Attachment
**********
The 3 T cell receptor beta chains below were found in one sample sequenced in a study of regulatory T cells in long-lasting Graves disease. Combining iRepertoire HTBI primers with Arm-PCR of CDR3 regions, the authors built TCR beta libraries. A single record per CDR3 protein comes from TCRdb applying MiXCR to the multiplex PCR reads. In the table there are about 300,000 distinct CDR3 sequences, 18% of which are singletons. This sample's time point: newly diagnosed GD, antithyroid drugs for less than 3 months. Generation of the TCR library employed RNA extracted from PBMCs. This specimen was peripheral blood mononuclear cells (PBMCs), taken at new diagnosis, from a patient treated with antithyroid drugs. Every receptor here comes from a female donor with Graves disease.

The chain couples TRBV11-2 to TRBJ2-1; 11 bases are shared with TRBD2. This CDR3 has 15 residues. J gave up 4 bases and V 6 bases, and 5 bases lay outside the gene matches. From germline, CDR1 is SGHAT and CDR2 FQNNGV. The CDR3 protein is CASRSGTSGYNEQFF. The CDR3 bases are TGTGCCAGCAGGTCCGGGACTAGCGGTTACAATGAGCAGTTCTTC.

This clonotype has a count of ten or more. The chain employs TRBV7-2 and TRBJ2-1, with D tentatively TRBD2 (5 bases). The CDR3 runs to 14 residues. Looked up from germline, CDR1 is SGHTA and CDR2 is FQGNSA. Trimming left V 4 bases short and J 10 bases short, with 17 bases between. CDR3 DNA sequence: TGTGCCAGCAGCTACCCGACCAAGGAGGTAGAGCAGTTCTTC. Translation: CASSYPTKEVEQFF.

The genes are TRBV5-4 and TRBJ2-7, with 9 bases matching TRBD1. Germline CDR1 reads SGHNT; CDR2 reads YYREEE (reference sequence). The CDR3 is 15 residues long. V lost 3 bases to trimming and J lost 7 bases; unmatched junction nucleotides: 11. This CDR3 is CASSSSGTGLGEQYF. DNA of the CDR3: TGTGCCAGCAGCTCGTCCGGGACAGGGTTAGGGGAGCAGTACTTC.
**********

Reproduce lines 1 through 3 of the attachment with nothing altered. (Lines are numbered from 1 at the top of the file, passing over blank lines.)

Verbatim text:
The 3 T cell receptor beta chains below were found in one sample sequenced in a study of regulatory T cells in long-lasting Graves disease. Combining iRepertoire HTBI primers with Arm-PCR of CDR3 regions, the authors built TCR beta libraries. A single record per CDR3 protein comes from TCRdb applying MiXCR to the multiplex PCR reads. In the table there are about 300,000 distinct CDR3 sequences, 18% of which are singletons. This sample's time point: newly diagnosed GD, antithyroid drugs for less than 3 months. Generation of the TCR library employed RNA extracted from PBMCs. This specimen was peripheral blood mononuclear cells (PBMCs), taken at new diagnosis, from a patient treated with antithyroid drugs. Every receptor here comes from a female donor with Graves disease.

The chain couples TRBV11-2 to TRBJ2-1; 11 bases are shared with TRBD2. This CDR3 has 15 residues. J gave up 4 bases and V 6 bases, and 5 bases lay outside the gene matches. From germline, CDR1 is SGHAT and CDR2 FQNNGV. The CDR3 protein is CASRSGTSGYNEQFF. The CDR3 bases are TGTGCCAGCAGGTCCGGGACTAGCGGTTACAATGAGCAGTTCTTC.

This clonotype has a count of ten or more. The chain employs TRBV7-2 and TRBJ2-1, with D tentatively TRBD2 (5 bases). The CDR3 runs to 14 residues. Looked up from germline, CDR1 is SGHTA and CDR2 is FQGNSA. Trimming left V 4 bases short and J 10 bases short, with 17 bases between. CDR3 DNA sequence: TGTGCCAGCAGCTACCCGACCAAGGAGGTAGAGCAGTTCTTC. Translation: CASSYPTKEVEQFF.